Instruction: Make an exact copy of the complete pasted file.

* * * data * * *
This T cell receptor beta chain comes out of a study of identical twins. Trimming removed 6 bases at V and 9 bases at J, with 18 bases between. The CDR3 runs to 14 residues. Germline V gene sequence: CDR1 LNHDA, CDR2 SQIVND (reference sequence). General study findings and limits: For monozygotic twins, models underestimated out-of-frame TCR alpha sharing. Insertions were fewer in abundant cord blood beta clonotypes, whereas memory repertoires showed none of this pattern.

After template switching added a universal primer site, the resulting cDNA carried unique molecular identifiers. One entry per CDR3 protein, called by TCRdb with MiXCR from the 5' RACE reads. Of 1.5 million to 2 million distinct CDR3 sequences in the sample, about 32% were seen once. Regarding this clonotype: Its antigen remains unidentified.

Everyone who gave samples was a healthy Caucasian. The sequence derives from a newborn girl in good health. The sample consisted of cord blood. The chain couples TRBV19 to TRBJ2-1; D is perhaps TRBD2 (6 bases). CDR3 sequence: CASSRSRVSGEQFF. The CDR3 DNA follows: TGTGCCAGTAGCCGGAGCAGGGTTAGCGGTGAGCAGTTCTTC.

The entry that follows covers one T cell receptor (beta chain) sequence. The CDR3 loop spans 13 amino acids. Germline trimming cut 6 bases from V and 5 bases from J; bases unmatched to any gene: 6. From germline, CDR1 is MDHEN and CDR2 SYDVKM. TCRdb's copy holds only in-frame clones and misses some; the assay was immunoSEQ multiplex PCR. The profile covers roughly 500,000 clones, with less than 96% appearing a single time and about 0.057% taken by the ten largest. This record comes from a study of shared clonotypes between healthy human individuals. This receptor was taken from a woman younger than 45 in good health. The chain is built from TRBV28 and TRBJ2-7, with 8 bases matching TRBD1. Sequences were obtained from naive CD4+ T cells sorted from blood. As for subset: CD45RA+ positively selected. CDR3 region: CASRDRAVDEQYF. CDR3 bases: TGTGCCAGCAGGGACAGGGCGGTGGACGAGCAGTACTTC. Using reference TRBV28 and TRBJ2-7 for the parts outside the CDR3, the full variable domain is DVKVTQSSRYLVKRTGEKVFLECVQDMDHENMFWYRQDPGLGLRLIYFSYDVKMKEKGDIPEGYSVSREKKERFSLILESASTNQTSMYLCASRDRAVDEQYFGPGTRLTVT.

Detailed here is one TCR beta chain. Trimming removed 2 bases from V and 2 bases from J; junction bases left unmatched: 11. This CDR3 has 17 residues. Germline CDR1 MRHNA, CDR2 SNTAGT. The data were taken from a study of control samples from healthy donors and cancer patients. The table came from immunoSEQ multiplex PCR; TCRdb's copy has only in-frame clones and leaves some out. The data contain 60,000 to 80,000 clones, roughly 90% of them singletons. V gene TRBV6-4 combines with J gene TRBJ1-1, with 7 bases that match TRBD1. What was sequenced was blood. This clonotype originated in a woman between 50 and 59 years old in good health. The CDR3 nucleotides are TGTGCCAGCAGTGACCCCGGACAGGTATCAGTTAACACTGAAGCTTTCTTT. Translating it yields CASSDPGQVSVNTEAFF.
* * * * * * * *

This T cell receptor beta chain comes out of a study of identical twins. Trimming removed 6 bases at V and 9 bases at J, with 18 bases between. The CDR3 runs to 14 residues. Germline V gene sequence: CDR1 LNHDA, CDR2 SQIVND (reference sequence). General study findings and limits: For monozygotic twins, models underestimated out-of-frame TCR alpha sharing. Insertions were fewer in abundant cord blood beta clonotypes, whereas memory repertoires showed none of this pattern.

After template switching added a universal primer site, the resulting cDNA carried unique molecular identifiers. One entry per CDR3 protein, called by TCRdb with MiXCR from the 5' RACE reads. Of 1.5 million to 2 million distinct CDR3 sequences in the sample, about 32% were seen once. Regarding this clonotype: Its antigen remains unidentified.

Everyone who gave samples was a healthy Caucasian. The sequence derives from a newborn girl in good health. The sample consisted of cord blood. The chain couples TRBV19 to TRBJ2-1; D is perhaps TRBD2 (6 bases). CDR3 sequence: CASSRSRVSGEQFF. The CDR3 DNA follows: TGTGCCAGTAGCCGGAGCAGGGTTAGCGGTGAGCAGTTCTTC.

The entry that follows covers one T cell receptor (beta chain) sequence. The CDR3 loop spans 13 amino acids. Germline trimming cut 6 bases from V and 5 bases from J; bases unmatched to any gene: 6. From germline, CDR1 is MDHEN and CDR2 SYDVKM. TCRdb's copy holds only in-frame clones and misses some; the assay was immunoSEQ multiplex PCR. The profile covers roughly 500,000 clones, with less than 96% appearing a single time and about 0.057% taken by the ten largest. This record comes from a study of shared clonotypes between healthy human individuals. This receptor was taken from a woman younger than 45 in good health. The chain is built from TRBV28 and TRBJ2-7, with 8 bases matching TRBD1. Sequences were obtained from naive CD4+ T cells sorted from blood. As for subset: CD45RA+ positively selected. CDR3 region: CASRDRAVDEQYF. CDR3 bases: TGTGCCAGCAGGGACAGGGCGGTGGACGAGCAGTACTTC. Using reference TRBV28 and TRBJ2-7 for the parts outside the CDR3, the full variable domain is DVKVTQSSRYLVKRTGEKVFLECVQDMDHENMFWYRQDPGLGLRLIYFSYDVKMKEKGDIPEGYSVSREKKERFSLILESASTNQTSMYLCASRDRAVDEQYFGPGTRLTVT.

Detailed here is one TCR beta chain. Trimming removed 2 bases from V and 2 bases from J; junction bases left unmatched: 11. This CDR3 has 17 residues. Germline CDR1 MRHNA, CDR2 SNTAGT. The data were taken from a study of control samples from healthy donors and cancer patients. The table came from immunoSEQ multiplex PCR; TCRdb's copy has only in-frame clones and leaves some out. The data contain 60,000 to 80,000 clones, roughly 90% of them singletons. V gene TRBV6-4 combines with J gene TRBJ1-1, with 7 bases that match TRBD1. What was sequenced was blood. This clonotype originated in a woman between 50 and 59 years old in good health. The CDR3 nucleotides are TGTGCCAGCAGTGACCCCGGACAGGTATCAGTTAACACTGAAGCTTTCTTT. Translating it yields CASSDPGQVSVNTEAFF.